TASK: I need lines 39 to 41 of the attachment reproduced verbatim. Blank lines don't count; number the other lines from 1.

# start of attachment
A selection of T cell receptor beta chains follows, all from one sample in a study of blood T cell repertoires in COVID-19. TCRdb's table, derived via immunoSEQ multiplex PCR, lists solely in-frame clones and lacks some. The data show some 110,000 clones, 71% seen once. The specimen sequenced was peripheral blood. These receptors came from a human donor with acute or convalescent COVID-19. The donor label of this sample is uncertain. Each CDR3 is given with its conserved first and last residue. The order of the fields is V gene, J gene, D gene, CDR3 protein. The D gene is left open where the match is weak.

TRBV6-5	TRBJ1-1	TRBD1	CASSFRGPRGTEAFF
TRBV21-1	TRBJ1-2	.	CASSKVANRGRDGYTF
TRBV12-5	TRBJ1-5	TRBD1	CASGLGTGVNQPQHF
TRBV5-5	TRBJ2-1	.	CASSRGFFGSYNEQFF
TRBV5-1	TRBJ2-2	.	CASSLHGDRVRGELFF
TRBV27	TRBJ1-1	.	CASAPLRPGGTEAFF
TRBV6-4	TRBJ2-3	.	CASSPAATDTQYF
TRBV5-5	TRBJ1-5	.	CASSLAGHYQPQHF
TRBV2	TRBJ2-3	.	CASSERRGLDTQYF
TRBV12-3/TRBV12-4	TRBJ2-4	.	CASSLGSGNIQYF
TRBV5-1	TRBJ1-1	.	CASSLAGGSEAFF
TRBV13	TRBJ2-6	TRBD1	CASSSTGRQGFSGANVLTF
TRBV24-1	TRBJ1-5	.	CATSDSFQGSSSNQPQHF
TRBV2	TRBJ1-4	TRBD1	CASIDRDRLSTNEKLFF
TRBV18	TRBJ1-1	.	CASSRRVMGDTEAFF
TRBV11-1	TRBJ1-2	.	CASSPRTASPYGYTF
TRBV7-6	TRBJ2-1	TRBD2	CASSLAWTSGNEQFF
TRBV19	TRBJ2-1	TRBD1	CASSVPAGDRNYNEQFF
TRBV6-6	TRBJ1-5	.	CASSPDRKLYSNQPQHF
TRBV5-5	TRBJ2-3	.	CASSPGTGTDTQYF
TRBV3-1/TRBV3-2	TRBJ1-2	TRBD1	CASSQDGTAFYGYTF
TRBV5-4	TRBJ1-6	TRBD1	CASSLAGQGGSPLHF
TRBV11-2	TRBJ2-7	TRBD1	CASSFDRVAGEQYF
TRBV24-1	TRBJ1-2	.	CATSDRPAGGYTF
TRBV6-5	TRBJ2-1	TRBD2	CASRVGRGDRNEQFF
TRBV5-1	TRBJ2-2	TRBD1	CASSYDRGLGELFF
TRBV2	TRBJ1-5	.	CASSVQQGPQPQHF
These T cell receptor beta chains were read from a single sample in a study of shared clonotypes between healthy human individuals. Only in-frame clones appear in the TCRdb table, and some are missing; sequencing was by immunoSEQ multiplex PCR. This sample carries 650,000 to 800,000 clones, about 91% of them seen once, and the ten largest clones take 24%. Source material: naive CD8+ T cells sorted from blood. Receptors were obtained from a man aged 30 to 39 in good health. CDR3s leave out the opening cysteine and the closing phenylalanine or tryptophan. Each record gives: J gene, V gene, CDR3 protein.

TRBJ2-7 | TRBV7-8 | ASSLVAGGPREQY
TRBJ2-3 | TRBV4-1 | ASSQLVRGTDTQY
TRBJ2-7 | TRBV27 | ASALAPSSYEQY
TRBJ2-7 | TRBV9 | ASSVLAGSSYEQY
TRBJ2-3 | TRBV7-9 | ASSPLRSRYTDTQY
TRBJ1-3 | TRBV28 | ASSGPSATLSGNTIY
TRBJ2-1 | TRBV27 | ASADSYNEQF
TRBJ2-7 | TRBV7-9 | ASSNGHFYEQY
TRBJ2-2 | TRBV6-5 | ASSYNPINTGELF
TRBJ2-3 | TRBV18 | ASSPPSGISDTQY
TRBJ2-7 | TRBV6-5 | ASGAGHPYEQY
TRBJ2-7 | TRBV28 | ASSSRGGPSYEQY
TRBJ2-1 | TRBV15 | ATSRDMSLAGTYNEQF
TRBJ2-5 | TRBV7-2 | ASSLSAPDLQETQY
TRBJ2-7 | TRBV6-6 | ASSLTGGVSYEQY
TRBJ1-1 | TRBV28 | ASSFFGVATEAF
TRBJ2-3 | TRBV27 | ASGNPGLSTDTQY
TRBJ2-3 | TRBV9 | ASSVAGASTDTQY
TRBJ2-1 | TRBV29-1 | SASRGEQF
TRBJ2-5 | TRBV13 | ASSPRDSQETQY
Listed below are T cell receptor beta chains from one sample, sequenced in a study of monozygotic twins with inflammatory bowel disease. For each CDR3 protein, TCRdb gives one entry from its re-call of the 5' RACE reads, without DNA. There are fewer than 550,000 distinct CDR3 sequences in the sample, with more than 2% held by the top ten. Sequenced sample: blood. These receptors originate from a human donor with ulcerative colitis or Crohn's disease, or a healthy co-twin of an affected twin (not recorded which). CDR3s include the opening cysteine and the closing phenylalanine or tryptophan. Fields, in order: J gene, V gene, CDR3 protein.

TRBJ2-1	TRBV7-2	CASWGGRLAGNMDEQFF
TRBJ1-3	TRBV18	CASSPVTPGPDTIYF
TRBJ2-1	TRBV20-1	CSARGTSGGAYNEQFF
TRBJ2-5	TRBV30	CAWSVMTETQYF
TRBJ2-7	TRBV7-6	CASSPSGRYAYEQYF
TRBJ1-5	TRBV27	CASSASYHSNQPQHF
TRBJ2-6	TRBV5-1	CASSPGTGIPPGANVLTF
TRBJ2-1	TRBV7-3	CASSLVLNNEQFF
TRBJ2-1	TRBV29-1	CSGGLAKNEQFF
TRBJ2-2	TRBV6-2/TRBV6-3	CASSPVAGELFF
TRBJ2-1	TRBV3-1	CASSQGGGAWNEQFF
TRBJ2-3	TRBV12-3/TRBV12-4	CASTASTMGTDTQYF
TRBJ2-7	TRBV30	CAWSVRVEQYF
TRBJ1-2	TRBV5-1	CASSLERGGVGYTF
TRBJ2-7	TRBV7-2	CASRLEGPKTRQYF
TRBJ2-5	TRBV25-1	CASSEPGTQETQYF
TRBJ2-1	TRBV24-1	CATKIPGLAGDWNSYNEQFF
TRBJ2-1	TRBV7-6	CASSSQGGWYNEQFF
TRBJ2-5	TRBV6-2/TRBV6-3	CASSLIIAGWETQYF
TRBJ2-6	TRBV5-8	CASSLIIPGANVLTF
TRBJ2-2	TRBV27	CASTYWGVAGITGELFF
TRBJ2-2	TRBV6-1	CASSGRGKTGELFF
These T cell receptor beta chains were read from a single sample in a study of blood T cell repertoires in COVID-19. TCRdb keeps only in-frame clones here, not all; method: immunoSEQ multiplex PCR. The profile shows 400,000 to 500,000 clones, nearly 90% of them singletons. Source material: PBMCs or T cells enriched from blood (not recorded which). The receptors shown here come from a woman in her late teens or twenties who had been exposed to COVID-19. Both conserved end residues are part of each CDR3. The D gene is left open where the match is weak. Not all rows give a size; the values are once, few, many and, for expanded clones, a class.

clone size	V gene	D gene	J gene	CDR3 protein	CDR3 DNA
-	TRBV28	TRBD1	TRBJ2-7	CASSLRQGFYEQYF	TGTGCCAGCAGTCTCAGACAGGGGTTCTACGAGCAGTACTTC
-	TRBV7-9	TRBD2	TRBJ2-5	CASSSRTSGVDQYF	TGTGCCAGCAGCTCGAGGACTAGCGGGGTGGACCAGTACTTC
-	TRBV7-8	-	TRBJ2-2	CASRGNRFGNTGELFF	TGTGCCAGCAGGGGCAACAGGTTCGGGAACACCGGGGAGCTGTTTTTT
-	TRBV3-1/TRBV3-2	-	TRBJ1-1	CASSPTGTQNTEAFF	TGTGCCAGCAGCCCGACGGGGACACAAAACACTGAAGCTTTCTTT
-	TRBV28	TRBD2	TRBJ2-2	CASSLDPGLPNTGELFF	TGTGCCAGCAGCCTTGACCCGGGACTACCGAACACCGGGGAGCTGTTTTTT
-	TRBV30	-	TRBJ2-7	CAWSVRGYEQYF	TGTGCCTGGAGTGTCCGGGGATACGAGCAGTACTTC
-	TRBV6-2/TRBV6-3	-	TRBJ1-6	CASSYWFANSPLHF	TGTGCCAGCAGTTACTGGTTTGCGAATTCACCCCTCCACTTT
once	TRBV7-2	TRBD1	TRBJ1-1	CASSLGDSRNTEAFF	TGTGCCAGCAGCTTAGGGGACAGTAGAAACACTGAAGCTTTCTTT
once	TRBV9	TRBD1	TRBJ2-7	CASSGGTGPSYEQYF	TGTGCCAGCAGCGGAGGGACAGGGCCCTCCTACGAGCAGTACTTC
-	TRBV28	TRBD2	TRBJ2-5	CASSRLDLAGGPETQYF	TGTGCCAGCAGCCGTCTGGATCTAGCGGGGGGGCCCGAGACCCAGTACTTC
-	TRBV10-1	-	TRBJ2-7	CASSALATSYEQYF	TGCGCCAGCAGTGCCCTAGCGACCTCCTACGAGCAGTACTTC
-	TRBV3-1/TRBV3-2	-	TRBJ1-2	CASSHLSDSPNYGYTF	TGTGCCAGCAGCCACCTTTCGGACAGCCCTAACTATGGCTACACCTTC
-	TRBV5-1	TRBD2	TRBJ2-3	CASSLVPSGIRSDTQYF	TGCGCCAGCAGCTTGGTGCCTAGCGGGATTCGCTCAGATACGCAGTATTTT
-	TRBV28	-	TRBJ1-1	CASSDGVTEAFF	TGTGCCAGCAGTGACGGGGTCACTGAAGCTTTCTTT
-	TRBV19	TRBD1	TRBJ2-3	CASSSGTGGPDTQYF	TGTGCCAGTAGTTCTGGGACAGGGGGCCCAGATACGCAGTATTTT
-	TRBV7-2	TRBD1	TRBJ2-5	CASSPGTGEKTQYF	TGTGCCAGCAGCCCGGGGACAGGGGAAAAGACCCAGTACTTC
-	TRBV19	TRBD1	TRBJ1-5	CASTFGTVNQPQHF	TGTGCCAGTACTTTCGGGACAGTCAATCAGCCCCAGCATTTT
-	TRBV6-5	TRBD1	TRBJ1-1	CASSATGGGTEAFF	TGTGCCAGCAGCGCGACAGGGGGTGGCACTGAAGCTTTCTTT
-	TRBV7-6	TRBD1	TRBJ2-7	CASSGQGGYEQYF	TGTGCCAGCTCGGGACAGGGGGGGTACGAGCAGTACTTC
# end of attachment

TRBJ2-3 | TRBV18 | ASSPPSGISDTQY
TRBJ2-7 | TRBV6-5 | ASGAGHPYEQY
TRBJ2-7 | TRBV28 | ASSSRGGPSYEQY